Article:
Can You Live On Minimum Wage? (Yes, Here’s How To Do It.)


Bronze Wordsmith
May 17, 2018
If you’ve ever wondered how it is to be living on minimum wage, you’re not alone. So many people start off with this kind of salary bracket, and it’s often a struggle to make ends meet with it. I’ve been there and done that. Factor in inflation, debts, emergencies, and other unexpected expenses, and things can quickly go awry as far as your finances go.

In the USA, the federal minimum wage is still $7.25 per hour, though some states have upped the rate to around $10. Whether you still live with the current or improved rate at the moment, the question remains to be how to survive on minimum wage. This post aims to answer that, as well as give concrete examples on achieving it. As a disclaimer, these suggestions are based on my personal experiences as a minimum wage-earner and are not meant to disregard other factors which can render them ineffective such as inflation, having dependents, zoning permits, cost of living, and other various personal circumstances.

Make a monthly budget and expenses list

As a college student who basically was paid in tips, I was barely even living off minimum wage. What I earned from the service industry whenever I wasn’t studying, though, I usually blew off on beer, going out with friends, and generally useless indulgent stuff.

It was when I started a more stable job with a minimum wage that I realized the importance of having a monthly (even weekly or daily) budget if only to keep track of my expenses. Gone are the days of just blowing off my earnings in one hedonistic night. Thank goodness I learned to sit down and divvy up my monthly income into rent, bills (credit card, utilities, medical and insurance coverage, etc.), groceries, transportation, savings account, and other recurring expenses. Sticking with it can be a challenge, but it has paid off over the years, especially since I learned to start building a reliable nest egg (more on this later).

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Plan your grocery shopping well

Along with sticking to a grocery budget, I had to avoid ordering food when I’m feeling too tired to cook. The answer to that was advanced meal prepping. I’ve reserved Sundays for cooking up batches of food for the rest of the week and storing them in microwavable containers for convenience. When I computed how much I’ve actually saved by not getting food delivered all the time, I was amazed at the amount I was spending on ordering out, compared to what I spend to make food by myself!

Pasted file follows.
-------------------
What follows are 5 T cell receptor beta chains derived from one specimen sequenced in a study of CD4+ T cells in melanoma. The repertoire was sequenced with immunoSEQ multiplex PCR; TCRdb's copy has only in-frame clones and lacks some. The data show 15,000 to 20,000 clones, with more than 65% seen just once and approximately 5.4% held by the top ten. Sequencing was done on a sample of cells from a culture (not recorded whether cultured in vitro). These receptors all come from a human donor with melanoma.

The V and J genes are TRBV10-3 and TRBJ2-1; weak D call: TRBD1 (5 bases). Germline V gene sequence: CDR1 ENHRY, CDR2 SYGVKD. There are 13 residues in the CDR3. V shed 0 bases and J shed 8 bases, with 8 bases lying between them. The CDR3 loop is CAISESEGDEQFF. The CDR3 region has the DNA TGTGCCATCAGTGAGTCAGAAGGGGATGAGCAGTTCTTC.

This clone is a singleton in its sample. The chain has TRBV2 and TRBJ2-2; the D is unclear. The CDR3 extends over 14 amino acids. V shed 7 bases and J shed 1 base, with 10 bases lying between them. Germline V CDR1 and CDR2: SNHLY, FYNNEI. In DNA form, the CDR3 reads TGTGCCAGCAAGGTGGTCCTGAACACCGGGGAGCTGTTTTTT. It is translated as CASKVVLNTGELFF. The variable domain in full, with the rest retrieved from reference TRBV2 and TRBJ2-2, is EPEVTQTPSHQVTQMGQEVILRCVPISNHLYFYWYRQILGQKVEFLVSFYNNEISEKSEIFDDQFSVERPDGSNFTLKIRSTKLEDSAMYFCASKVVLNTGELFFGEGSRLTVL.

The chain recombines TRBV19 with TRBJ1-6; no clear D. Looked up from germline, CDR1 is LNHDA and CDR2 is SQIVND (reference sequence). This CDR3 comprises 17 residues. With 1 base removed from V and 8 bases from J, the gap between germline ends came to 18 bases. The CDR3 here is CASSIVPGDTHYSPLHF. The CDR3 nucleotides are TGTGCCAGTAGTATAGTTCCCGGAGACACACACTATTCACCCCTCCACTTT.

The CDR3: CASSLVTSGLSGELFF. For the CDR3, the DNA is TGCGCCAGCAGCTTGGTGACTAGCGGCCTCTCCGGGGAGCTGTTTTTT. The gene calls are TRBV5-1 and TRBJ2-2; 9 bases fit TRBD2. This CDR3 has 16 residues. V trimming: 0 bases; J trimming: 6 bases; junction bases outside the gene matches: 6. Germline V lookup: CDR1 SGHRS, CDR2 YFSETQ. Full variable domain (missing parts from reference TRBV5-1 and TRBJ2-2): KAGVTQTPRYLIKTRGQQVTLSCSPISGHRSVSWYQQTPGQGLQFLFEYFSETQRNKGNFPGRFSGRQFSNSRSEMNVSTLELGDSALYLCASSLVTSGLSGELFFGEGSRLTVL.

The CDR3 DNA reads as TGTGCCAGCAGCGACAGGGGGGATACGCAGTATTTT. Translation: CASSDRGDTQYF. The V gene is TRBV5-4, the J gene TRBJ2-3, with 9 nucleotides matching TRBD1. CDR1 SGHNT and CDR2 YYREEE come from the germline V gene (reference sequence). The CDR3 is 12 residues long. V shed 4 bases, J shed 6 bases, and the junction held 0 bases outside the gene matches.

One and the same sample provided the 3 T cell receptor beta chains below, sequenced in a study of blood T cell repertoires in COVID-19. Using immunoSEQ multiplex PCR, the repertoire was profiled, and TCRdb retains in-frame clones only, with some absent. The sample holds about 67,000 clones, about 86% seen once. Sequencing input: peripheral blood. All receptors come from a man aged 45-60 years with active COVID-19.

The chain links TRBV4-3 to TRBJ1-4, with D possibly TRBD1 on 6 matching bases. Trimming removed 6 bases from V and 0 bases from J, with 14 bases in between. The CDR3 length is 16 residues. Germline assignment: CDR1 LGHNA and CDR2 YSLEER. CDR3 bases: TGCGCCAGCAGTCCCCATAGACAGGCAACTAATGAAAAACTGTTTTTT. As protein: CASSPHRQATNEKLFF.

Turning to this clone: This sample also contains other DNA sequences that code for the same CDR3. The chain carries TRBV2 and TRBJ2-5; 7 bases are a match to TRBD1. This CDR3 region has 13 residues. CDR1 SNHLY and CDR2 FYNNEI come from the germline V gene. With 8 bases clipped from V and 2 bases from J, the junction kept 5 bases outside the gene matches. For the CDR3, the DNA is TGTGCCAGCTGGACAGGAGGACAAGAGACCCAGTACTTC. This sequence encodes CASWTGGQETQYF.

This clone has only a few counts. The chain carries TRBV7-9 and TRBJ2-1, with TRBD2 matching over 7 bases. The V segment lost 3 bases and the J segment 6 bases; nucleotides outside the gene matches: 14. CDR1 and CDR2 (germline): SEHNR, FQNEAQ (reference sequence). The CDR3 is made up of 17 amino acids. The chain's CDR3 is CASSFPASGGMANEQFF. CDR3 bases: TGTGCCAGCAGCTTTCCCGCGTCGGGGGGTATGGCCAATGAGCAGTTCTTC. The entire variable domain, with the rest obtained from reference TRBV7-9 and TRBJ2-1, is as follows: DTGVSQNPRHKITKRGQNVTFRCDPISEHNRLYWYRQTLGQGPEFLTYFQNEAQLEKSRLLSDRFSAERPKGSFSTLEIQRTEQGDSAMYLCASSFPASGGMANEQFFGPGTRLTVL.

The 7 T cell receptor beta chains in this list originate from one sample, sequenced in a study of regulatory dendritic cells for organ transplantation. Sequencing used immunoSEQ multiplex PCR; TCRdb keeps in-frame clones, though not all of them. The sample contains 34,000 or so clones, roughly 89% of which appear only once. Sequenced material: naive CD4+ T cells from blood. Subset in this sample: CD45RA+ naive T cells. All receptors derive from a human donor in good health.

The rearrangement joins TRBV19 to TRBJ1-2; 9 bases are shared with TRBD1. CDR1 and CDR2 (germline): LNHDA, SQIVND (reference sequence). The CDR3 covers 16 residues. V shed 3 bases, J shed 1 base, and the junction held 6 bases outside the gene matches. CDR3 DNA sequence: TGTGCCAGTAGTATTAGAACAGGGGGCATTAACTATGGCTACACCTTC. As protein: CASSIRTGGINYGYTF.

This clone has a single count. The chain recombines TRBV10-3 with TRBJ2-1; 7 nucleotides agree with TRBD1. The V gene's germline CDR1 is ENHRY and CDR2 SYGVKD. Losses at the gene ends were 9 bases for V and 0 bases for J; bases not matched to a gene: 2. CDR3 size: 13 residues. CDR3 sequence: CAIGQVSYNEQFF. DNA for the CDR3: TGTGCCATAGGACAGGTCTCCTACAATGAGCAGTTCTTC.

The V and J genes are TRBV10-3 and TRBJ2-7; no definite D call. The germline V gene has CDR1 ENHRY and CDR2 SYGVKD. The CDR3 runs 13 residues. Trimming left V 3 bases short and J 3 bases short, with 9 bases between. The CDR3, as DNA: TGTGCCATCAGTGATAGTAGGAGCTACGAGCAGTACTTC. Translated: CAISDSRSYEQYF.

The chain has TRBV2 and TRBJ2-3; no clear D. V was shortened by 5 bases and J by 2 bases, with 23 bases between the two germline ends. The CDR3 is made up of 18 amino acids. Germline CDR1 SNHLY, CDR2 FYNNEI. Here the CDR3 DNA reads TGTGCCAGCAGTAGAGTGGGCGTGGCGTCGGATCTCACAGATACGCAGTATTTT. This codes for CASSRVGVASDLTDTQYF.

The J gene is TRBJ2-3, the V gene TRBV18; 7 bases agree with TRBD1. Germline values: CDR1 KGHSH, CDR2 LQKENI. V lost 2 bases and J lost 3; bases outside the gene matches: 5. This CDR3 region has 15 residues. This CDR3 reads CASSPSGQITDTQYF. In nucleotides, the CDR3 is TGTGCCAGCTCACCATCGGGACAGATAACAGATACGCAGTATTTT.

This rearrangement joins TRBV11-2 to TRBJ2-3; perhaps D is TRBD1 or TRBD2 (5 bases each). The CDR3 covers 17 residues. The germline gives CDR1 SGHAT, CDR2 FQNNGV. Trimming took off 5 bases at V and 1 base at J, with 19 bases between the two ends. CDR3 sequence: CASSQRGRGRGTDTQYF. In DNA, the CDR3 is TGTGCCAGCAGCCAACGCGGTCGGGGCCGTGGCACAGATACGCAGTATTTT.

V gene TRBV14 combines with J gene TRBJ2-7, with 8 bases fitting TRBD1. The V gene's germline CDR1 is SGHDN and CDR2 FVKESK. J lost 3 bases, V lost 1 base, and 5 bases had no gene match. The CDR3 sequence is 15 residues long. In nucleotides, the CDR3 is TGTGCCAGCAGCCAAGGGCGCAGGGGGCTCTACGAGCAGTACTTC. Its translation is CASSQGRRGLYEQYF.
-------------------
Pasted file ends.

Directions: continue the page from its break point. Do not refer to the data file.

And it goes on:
These days, I’ve also started to take advantage of grocery promos and sales, especially on certain food items I typically consume. For instance, in the supermarket near my house, I know that they have end-of-day 50% off sale on all bread products and that every third Wednesday of the month is a buy-one-take-one promo on whole chickens. Make sure you also compare the prices on Walmart and Amazon .

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Look for affordable housing options

Before I could finally afford an apartment unit on my own, I had to do the entire roommate situation. It wasn’t ideal because I’m a very private person, but it was the only affordable housing option at the time I was making minimum wage. With today’s unheard-of housing and rental costs, some more compromise might be in order, but I do recommend rooming with people who more or less share your housekeeping and lifestyle preferences.

I also made sure not to live beyond my means. This means choosing to live somewhere I can still afford if I pay for half the rent while another person pays for the other half. Of course, I had to deal with some discomfort, such as loud noises from the next-door neighbors’, people who can’t seem to learn to recycle, and other minor inconveniences. But at the end of the day, it’s still a roof over my head and general security and privacy, which I badly needed at the time. Zillow is a good way to find affordable housing in your area.

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Take advantage of free or discounted entertainment